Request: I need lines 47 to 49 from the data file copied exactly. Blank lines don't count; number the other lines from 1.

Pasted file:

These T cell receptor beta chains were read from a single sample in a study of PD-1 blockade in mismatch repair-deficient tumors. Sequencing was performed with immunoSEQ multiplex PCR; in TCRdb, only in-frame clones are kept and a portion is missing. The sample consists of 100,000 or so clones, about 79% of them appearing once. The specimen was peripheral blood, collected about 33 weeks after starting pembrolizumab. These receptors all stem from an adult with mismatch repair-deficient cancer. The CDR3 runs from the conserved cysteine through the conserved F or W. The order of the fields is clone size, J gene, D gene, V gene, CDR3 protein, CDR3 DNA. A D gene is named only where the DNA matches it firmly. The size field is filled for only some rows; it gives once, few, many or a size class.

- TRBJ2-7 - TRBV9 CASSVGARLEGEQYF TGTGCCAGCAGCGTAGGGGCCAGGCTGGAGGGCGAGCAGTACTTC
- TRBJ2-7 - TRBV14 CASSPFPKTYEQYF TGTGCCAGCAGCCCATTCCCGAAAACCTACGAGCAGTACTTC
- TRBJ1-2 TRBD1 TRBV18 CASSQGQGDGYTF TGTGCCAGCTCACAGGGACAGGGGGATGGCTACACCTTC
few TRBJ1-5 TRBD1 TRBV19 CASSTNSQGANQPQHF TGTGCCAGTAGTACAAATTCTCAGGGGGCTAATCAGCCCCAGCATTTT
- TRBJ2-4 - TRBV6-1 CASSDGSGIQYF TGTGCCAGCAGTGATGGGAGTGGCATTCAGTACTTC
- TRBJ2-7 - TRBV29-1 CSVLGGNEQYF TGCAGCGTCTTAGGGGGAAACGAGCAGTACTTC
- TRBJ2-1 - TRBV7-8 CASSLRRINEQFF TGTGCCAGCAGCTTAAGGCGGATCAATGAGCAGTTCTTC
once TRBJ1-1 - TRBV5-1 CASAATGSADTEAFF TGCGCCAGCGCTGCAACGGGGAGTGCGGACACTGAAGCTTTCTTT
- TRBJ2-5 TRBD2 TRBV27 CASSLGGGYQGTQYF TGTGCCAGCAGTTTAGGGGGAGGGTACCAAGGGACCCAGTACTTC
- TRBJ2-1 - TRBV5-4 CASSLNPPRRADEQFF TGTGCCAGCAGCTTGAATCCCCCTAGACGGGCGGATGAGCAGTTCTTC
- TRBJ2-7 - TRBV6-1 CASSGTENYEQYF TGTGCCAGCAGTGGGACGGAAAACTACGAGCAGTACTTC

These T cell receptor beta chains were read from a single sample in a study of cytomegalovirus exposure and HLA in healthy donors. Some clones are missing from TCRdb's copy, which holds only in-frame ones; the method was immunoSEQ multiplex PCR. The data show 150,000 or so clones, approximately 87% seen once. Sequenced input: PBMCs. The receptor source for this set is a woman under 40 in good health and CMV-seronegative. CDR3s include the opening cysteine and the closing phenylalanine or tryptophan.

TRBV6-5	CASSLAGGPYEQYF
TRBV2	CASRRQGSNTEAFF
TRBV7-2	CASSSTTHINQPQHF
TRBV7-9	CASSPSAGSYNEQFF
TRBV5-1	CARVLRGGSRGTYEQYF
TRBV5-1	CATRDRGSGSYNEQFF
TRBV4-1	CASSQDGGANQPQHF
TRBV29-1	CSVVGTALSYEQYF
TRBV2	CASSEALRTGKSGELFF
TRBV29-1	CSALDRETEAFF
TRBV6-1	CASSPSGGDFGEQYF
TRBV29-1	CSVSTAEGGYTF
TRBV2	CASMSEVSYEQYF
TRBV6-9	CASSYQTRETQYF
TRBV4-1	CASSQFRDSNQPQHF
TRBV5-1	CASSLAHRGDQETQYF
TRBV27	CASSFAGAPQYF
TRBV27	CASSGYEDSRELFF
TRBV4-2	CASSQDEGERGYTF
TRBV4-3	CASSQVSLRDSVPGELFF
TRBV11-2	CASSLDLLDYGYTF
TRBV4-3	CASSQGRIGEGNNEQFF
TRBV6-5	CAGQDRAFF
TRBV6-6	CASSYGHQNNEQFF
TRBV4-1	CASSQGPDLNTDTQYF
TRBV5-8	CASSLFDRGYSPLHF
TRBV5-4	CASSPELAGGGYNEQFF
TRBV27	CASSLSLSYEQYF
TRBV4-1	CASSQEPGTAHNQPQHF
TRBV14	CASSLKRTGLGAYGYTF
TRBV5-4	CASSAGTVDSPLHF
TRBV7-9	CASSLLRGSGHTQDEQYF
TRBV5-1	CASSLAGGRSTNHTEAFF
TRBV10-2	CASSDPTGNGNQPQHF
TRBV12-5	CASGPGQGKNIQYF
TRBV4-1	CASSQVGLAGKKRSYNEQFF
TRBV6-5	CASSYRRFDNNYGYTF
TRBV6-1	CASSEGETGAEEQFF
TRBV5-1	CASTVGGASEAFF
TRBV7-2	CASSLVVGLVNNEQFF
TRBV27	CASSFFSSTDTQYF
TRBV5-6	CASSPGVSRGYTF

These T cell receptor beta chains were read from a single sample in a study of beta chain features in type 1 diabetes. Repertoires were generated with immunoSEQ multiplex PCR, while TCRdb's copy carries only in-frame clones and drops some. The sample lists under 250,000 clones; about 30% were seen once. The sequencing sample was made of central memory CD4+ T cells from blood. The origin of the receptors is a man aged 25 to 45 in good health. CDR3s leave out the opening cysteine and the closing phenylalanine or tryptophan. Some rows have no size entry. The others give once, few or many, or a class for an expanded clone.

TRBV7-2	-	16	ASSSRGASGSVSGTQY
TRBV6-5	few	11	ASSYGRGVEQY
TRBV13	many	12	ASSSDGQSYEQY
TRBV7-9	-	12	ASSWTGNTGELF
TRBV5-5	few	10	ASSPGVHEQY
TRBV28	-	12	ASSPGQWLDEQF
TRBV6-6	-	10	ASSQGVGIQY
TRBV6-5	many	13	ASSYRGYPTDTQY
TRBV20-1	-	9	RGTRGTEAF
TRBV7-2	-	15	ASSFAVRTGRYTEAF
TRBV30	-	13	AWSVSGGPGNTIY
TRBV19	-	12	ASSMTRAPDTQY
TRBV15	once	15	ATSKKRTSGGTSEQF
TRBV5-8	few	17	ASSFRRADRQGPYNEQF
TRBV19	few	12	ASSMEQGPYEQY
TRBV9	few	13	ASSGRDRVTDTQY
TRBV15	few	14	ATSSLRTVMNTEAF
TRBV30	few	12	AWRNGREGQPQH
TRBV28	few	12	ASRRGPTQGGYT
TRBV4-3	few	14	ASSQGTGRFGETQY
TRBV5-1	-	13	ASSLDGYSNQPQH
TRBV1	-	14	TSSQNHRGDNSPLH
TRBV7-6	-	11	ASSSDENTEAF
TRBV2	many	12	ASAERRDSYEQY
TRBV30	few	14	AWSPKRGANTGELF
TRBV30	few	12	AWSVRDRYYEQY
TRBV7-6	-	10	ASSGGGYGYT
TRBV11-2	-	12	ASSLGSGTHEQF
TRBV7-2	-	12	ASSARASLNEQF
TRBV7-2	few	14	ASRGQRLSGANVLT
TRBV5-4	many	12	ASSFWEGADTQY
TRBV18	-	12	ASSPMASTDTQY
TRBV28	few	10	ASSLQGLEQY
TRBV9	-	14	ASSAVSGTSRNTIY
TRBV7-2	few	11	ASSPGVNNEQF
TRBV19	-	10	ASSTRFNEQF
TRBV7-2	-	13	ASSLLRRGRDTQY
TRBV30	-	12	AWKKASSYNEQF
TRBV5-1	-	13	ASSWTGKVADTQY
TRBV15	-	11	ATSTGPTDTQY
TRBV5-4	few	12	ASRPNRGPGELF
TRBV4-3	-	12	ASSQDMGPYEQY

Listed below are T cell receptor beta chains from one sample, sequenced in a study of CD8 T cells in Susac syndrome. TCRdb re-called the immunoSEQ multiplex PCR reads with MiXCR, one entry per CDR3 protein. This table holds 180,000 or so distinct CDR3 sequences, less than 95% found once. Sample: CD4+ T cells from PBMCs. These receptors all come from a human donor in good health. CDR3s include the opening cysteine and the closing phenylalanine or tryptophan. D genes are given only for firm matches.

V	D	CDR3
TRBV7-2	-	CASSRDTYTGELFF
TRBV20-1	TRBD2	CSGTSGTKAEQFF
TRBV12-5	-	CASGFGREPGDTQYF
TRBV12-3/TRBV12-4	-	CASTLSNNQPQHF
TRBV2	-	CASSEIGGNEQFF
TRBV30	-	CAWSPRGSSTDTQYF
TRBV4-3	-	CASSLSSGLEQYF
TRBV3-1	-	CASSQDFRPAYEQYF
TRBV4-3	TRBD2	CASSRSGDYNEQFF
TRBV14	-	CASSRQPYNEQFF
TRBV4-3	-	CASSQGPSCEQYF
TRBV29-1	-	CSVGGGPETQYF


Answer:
TRBV10-2	CASSDPTGNGNQPQHF
TRBV12-5	CASGPGQGKNIQYF
TRBV4-1	CASSQVGLAGKKRSYNEQFF